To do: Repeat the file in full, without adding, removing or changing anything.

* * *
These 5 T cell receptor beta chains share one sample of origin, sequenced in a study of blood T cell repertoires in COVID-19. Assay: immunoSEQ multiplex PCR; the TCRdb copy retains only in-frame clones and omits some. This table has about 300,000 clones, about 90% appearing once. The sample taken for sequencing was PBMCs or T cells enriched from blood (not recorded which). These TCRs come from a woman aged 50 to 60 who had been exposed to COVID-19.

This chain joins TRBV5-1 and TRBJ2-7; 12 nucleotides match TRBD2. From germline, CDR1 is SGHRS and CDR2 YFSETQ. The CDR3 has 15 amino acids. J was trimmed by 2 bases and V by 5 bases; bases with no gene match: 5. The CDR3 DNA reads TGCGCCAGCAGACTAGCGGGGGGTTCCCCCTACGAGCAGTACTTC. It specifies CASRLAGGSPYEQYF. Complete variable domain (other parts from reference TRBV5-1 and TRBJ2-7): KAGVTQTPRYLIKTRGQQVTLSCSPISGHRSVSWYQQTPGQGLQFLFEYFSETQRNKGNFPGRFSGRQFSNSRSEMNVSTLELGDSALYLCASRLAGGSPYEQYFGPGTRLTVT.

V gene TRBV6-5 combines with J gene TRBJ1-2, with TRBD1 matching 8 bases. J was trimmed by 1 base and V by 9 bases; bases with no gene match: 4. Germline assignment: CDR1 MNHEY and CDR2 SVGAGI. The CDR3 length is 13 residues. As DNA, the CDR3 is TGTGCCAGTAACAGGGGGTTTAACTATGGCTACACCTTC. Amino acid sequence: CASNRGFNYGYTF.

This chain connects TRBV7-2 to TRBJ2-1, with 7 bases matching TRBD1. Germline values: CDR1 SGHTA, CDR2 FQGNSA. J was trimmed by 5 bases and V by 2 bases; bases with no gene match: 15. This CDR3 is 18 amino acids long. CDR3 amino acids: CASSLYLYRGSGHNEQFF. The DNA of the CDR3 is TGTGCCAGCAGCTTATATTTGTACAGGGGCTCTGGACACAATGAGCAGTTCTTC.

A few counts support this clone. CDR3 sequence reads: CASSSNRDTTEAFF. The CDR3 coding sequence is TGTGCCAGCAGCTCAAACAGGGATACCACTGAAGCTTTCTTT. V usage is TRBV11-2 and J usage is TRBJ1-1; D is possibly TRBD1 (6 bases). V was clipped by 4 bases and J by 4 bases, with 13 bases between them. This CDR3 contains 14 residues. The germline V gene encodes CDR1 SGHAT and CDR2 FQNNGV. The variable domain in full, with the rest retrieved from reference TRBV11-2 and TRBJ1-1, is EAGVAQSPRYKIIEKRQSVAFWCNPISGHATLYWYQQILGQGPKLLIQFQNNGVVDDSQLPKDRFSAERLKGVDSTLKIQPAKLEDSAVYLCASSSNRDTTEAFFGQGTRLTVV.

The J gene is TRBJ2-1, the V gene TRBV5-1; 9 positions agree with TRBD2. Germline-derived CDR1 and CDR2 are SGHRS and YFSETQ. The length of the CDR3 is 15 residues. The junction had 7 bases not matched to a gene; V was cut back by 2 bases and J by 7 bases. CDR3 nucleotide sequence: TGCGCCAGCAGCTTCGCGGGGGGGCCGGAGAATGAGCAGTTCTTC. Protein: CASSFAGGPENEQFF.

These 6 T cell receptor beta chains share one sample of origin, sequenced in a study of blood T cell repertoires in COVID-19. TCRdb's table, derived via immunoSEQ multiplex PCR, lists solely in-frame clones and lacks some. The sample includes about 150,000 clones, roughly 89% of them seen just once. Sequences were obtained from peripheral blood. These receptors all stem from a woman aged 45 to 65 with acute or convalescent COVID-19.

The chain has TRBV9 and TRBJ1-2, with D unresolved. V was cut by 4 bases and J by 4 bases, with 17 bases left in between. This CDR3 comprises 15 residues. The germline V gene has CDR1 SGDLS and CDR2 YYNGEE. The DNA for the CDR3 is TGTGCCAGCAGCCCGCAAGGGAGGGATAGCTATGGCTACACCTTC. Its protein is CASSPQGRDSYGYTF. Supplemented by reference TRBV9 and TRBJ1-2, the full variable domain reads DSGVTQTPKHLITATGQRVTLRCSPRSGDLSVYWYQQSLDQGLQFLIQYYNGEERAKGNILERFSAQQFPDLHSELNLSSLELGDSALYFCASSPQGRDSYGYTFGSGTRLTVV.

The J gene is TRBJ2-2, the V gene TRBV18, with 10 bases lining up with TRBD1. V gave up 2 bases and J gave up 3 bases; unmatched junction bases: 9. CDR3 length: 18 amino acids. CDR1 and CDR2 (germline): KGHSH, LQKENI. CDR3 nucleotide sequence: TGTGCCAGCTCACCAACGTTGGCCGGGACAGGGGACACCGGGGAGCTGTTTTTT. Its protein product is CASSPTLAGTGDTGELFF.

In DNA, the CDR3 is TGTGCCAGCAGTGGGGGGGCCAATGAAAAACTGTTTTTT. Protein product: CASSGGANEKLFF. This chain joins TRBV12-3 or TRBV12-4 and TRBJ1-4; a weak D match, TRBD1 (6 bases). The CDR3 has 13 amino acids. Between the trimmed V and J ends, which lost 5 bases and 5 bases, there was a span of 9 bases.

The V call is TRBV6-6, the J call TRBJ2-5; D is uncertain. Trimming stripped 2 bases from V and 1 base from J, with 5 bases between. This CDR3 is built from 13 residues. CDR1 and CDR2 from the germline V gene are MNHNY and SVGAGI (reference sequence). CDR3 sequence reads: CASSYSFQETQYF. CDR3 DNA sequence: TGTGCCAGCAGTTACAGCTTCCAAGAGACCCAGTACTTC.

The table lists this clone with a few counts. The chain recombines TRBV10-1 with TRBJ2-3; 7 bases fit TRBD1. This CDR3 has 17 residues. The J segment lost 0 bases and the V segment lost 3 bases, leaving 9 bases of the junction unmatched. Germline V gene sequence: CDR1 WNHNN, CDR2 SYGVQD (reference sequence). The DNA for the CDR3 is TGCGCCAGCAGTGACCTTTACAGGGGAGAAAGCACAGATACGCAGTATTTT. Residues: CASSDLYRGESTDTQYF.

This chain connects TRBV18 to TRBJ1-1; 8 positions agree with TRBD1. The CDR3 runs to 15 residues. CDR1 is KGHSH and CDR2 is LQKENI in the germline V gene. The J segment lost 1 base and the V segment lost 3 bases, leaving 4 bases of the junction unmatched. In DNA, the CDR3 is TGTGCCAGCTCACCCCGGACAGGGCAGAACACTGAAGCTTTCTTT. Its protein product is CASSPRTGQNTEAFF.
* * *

These 5 T cell receptor beta chains share one sample of origin, sequenced in a study of blood T cell repertoires in COVID-19. Assay: immunoSEQ multiplex PCR; the TCRdb copy retains only in-frame clones and omits some. This table has about 300,000 clones, about 90% appearing once. The sample taken for sequencing was PBMCs or T cells enriched from blood (not recorded which). These TCRs come from a woman aged 50 to 60 who had been exposed to COVID-19.

This chain joins TRBV5-1 and TRBJ2-7; 12 nucleotides match TRBD2. From germline, CDR1 is SGHRS and CDR2 YFSETQ. The CDR3 has 15 amino acids. J was trimmed by 2 bases and V by 5 bases; bases with no gene match: 5. The CDR3 DNA reads TGCGCCAGCAGACTAGCGGGGGGTTCCCCCTACGAGCAGTACTTC. It specifies CASRLAGGSPYEQYF. Complete variable domain (other parts from reference TRBV5-1 and TRBJ2-7): KAGVTQTPRYLIKTRGQQVTLSCSPISGHRSVSWYQQTPGQGLQFLFEYFSETQRNKGNFPGRFSGRQFSNSRSEMNVSTLELGDSALYLCASRLAGGSPYEQYFGPGTRLTVT.

V gene TRBV6-5 combines with J gene TRBJ1-2, with TRBD1 matching 8 bases. J was trimmed by 1 base and V by 9 bases; bases with no gene match: 4. Germline assignment: CDR1 MNHEY and CDR2 SVGAGI. The CDR3 length is 13 residues. As DNA, the CDR3 is TGTGCCAGTAACAGGGGGTTTAACTATGGCTACACCTTC. Amino acid sequence: CASNRGFNYGYTF.

This chain connects TRBV7-2 to TRBJ2-1, with 7 bases matching TRBD1. Germline values: CDR1 SGHTA, CDR2 FQGNSA. J was trimmed by 5 bases and V by 2 bases; bases with no gene match: 15. This CDR3 is 18 amino acids long. CDR3 amino acids: CASSLYLYRGSGHNEQFF. The DNA of the CDR3 is TGTGCCAGCAGCTTATATTTGTACAGGGGCTCTGGACACAATGAGCAGTTCTTC.

A few counts support this clone. CDR3 sequence reads: CASSSNRDTTEAFF. The CDR3 coding sequence is TGTGCCAGCAGCTCAAACAGGGATACCACTGAAGCTTTCTTT. V usage is TRBV11-2 and J usage is TRBJ1-1; D is possibly TRBD1 (6 bases). V was clipped by 4 bases and J by 4 bases, with 13 bases between them. This CDR3 contains 14 residues. The germline V gene encodes CDR1 SGHAT and CDR2 FQNNGV. The variable domain in full, with the rest retrieved from reference TRBV11-2 and TRBJ1-1, is EAGVAQSPRYKIIEKRQSVAFWCNPISGHATLYWYQQILGQGPKLLIQFQNNGVVDDSQLPKDRFSAERLKGVDSTLKIQPAKLEDSAVYLCASSSNRDTTEAFFGQGTRLTVV.

The J gene is TRBJ2-1, the V gene TRBV5-1; 9 positions agree with TRBD2. Germline-derived CDR1 and CDR2 are SGHRS and YFSETQ. The length of the CDR3 is 15 residues. The junction had 7 bases not matched to a gene; V was cut back by 2 bases and J by 7 bases. CDR3 nucleotide sequence: TGCGCCAGCAGCTTCGCGGGGGGGCCGGAGAATGAGCAGTTCTTC. Protein: CASSFAGGPENEQFF.

These 6 T cell receptor beta chains share one sample of origin, sequenced in a study of blood T cell repertoires in COVID-19. TCRdb's table, derived via immunoSEQ multiplex PCR, lists solely in-frame clones and lacks some. The sample includes about 150,000 clones, roughly 89% of them seen just once. Sequences were obtained from peripheral blood. These receptors all stem from a woman aged 45 to 65 with acute or convalescent COVID-19.

The chain has TRBV9 and TRBJ1-2, with D unresolved. V was cut by 4 bases and J by 4 bases, with 17 bases left in between. This CDR3 comprises 15 residues. The germline V gene has CDR1 SGDLS and CDR2 YYNGEE. The DNA for the CDR3 is TGTGCCAGCAGCCCGCAAGGGAGGGATAGCTATGGCTACACCTTC. Its protein is CASSPQGRDSYGYTF. Supplemented by reference TRBV9 and TRBJ1-2, the full variable domain reads DSGVTQTPKHLITATGQRVTLRCSPRSGDLSVYWYQQSLDQGLQFLIQYYNGEERAKGNILERFSAQQFPDLHSELNLSSLELGDSALYFCASSPQGRDSYGYTFGSGTRLTVV.

The J gene is TRBJ2-2, the V gene TRBV18, with 10 bases lining up with TRBD1. V gave up 2 bases and J gave up 3 bases; unmatched junction bases: 9. CDR3 length: 18 amino acids. CDR1 and CDR2 (germline): KGHSH, LQKENI. CDR3 nucleotide sequence: TGTGCCAGCTCACCAACGTTGGCCGGGACAGGGGACACCGGGGAGCTGTTTTTT. Its protein product is CASSPTLAGTGDTGELFF.

In DNA, the CDR3 is TGTGCCAGCAGTGGGGGGGCCAATGAAAAACTGTTTTTT. Protein product: CASSGGANEKLFF. This chain joins TRBV12-3 or TRBV12-4 and TRBJ1-4; a weak D match, TRBD1 (6 bases). The CDR3 has 13 amino acids. Between the trimmed V and J ends, which lost 5 bases and 5 bases, there was a span of 9 bases.

The V call is TRBV6-6, the J call TRBJ2-5; D is uncertain. Trimming stripped 2 bases from V and 1 base from J, with 5 bases between. This CDR3 is built from 13 residues. CDR1 and CDR2 from the germline V gene are MNHNY and SVGAGI (reference sequence). CDR3 sequence reads: CASSYSFQETQYF. CDR3 DNA sequence: TGTGCCAGCAGTTACAGCTTCCAAGAGACCCAGTACTTC.

The table lists this clone with a few counts. The chain recombines TRBV10-1 with TRBJ2-3; 7 bases fit TRBD1. This CDR3 has 17 residues. The J segment lost 0 bases and the V segment lost 3 bases, leaving 9 bases of the junction unmatched. Germline V gene sequence: CDR1 WNHNN, CDR2 SYGVQD (reference sequence). The DNA for the CDR3 is TGCGCCAGCAGTGACCTTTACAGGGGAGAAAGCACAGATACGCAGTATTTT. Residues: CASSDLYRGESTDTQYF.

This chain connects TRBV18 to TRBJ1-1; 8 positions agree with TRBD1. The CDR3 runs to 15 residues. CDR1 is KGHSH and CDR2 is LQKENI in the germline V gene. The J segment lost 1 base and the V segment lost 3 bases, leaving 4 bases of the junction unmatched. In DNA, the CDR3 is TGTGCCAGCTCACCCCGGACAGGGCAGAACACTGAAGCTTTCTTT. Its protein product is CASSPRTGQNTEAFF.